MISCELLANEOUS

Conficker infections dropped for one day

Do New Year

Remember Conficker? The worm that attacks a lot of
organizations, from the UK Parliament to Waikato DHB network? The worm for
which Microsoft offers a $250,000 reward to find out the identities of the
cybercriminals behind it?

According to the Shadowserver
Foundation datasets
, about a million of unique IP addresses showing clear
signs of Conficker infection have suddenly vanished. This suddenly decreasing process
took place in the last day of December 2009. Although December, 29th,
there were 6.5 millions of infected computers, 2010, January, 1st, the
number dropped to 5.3 millions.

This event cannot be explained yet and more investigations have to take
place, but the “miracle” was just for one day. January, 2nd, the
number of infections jumped again to 5.6 million computers.

Although the number of infection decreased, Conficker remains a significant threat
for the IT environment, its main purpose being to compromise as many machines
as possible by exploiting vulnerability in Microsoft Windows RPC Server
Service, such as the Automatic Update, Security Center,
Windows Defender and Windows Error Reporting.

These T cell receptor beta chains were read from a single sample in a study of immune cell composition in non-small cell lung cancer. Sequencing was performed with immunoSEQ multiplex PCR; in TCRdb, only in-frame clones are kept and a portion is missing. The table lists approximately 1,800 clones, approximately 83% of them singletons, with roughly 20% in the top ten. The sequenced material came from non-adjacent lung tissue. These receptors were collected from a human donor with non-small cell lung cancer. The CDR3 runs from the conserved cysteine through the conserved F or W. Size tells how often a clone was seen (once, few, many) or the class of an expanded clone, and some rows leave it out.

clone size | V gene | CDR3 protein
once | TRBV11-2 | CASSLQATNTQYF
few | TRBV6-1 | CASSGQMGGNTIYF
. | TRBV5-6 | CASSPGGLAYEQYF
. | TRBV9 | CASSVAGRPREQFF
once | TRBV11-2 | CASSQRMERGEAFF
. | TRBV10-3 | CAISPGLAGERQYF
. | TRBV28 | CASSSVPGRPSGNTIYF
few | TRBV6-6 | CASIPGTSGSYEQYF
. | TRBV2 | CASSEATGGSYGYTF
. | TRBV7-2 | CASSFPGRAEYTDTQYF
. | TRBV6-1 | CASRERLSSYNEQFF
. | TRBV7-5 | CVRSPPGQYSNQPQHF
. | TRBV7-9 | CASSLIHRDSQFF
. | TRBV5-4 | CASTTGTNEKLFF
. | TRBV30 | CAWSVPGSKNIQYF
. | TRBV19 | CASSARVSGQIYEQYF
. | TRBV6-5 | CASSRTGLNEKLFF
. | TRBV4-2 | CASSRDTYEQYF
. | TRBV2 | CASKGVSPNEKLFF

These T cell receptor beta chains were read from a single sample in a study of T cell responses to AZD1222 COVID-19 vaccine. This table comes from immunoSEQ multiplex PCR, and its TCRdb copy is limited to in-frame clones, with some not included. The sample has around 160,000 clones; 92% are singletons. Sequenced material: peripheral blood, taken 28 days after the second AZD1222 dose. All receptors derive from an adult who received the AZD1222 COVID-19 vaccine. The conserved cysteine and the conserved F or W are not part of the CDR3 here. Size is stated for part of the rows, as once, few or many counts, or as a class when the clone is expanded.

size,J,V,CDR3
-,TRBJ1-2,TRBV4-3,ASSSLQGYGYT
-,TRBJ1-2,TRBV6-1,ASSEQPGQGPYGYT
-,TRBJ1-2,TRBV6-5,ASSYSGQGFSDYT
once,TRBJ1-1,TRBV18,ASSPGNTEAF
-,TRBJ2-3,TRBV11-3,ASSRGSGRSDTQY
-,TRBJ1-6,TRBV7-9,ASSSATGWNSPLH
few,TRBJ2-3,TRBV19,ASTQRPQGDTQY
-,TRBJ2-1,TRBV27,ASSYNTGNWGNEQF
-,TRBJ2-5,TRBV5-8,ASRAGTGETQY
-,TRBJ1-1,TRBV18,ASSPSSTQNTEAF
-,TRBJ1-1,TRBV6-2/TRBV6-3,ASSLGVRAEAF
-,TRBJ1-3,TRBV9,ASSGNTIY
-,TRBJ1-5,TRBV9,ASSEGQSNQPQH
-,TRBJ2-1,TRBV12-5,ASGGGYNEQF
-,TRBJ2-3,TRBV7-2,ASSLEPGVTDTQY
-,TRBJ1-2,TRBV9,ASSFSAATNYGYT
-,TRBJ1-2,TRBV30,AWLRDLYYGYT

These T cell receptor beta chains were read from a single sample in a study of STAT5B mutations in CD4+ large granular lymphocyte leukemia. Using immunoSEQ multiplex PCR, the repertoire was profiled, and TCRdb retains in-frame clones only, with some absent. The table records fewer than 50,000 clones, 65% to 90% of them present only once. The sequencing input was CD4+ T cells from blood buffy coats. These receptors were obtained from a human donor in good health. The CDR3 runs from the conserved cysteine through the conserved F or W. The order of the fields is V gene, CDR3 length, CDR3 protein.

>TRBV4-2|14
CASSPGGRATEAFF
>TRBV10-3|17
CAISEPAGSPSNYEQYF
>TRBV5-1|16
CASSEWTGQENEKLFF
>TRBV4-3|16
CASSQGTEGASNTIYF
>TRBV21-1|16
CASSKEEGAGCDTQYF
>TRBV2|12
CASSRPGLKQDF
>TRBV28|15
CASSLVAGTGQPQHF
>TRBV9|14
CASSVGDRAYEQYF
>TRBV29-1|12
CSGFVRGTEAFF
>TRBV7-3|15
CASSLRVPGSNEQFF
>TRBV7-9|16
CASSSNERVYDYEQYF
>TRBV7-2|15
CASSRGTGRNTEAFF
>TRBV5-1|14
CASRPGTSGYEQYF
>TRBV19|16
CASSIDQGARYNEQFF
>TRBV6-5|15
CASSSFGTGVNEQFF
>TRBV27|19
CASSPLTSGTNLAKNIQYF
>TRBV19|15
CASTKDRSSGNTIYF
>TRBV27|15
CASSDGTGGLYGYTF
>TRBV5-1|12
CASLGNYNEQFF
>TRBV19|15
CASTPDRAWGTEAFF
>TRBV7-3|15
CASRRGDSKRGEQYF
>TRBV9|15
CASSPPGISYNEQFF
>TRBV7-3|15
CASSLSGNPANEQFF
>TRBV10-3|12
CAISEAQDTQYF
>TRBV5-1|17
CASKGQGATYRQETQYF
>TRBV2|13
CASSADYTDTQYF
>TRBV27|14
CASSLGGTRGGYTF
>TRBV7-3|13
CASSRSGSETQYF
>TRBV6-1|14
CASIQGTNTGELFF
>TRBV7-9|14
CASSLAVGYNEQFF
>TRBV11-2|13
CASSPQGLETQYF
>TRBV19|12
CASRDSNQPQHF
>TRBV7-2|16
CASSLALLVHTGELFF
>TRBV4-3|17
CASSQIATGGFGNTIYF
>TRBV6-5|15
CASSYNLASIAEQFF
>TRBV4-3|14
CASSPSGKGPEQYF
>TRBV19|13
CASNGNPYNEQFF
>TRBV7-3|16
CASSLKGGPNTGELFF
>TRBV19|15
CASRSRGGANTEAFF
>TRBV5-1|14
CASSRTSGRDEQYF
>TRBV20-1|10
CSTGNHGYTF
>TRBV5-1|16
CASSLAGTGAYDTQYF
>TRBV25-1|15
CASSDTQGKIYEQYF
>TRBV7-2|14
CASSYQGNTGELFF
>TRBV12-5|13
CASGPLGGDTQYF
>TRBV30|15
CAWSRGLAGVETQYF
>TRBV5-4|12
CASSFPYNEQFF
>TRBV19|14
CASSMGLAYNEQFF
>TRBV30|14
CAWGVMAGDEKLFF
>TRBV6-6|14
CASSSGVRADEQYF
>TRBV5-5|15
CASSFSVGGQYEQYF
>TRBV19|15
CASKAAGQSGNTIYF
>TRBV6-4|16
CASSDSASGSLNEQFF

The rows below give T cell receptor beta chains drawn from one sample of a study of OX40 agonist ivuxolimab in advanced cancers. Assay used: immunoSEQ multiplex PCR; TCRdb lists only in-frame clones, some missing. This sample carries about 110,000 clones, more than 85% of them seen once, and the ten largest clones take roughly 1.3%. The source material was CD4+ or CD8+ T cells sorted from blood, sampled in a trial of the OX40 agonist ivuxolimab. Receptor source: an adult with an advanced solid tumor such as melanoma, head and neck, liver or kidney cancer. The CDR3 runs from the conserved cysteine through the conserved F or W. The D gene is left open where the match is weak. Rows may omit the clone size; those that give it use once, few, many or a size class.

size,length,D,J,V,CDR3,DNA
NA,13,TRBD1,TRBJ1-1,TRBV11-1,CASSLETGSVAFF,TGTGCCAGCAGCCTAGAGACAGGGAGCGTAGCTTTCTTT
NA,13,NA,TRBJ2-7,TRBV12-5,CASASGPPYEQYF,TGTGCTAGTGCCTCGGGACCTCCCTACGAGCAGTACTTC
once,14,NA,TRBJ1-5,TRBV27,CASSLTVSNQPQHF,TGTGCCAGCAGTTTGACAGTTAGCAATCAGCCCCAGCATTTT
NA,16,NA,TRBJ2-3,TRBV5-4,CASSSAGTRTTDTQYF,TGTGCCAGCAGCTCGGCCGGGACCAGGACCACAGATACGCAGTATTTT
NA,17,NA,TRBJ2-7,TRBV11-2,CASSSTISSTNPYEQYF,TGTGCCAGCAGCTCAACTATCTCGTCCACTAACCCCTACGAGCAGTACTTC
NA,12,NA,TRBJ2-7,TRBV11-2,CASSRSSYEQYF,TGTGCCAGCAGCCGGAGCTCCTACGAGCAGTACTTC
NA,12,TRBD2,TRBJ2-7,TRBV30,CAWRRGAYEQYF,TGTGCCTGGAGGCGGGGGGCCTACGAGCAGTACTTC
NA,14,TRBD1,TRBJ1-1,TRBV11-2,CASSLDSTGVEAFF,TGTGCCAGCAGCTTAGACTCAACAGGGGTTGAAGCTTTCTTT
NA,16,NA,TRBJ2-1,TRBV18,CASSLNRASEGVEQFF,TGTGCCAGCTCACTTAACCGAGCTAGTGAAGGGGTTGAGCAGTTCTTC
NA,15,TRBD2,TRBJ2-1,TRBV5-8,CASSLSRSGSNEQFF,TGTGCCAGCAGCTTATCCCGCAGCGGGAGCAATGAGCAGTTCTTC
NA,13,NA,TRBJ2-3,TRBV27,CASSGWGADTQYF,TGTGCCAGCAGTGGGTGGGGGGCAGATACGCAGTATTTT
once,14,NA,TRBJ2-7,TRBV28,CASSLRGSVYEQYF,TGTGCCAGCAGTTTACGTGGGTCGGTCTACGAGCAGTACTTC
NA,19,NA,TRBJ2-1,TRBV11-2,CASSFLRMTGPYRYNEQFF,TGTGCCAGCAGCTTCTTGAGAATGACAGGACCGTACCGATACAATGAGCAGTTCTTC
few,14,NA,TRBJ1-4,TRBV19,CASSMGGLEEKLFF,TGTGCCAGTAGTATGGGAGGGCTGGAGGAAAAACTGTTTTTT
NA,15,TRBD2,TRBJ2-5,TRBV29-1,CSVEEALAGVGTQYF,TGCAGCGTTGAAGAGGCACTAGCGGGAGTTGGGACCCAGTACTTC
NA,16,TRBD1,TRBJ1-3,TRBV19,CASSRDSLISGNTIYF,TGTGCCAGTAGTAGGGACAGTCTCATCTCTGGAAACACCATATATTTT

To avoid becoming a victim of Conficker, make sure
that you:

  • Check
    with your operating system provider on a regular basis – download
    and install the latest security updates, malware removal tools, as well as
    other patches or fixes
  • Update
    your antimalware, firewall and spam filter as frequent as possible, with
    the latest virus
    definitions and suspicious applications/files signatures
  • Scan
    your system frequently
  • Stay
    informed
    about e-threats and security breaches

More information about Conficker can be found here.

About the author

Sabina DATCU

Sabina Datcu, PhD has background training in Applied Informatics and Statistics, Biology and Foreign Languages and Literatures. In 2003 she obtained a master degree in Systems Ecology and in 2009 a PhD degree in Applied Informatics and Statistics.
Since 2001, she was involved in University of Bucharest's FP 5 and FP6 European projects, as researcher in Information and Knowledge Management field.

In 2009, she joined the E-Threat Analysis and Communication Team at BitDefender as technology writer and researcher, and started to write a wide range of IT&C security-related content, from malware, spam and phishing alerts to technical whitepapers and press releases.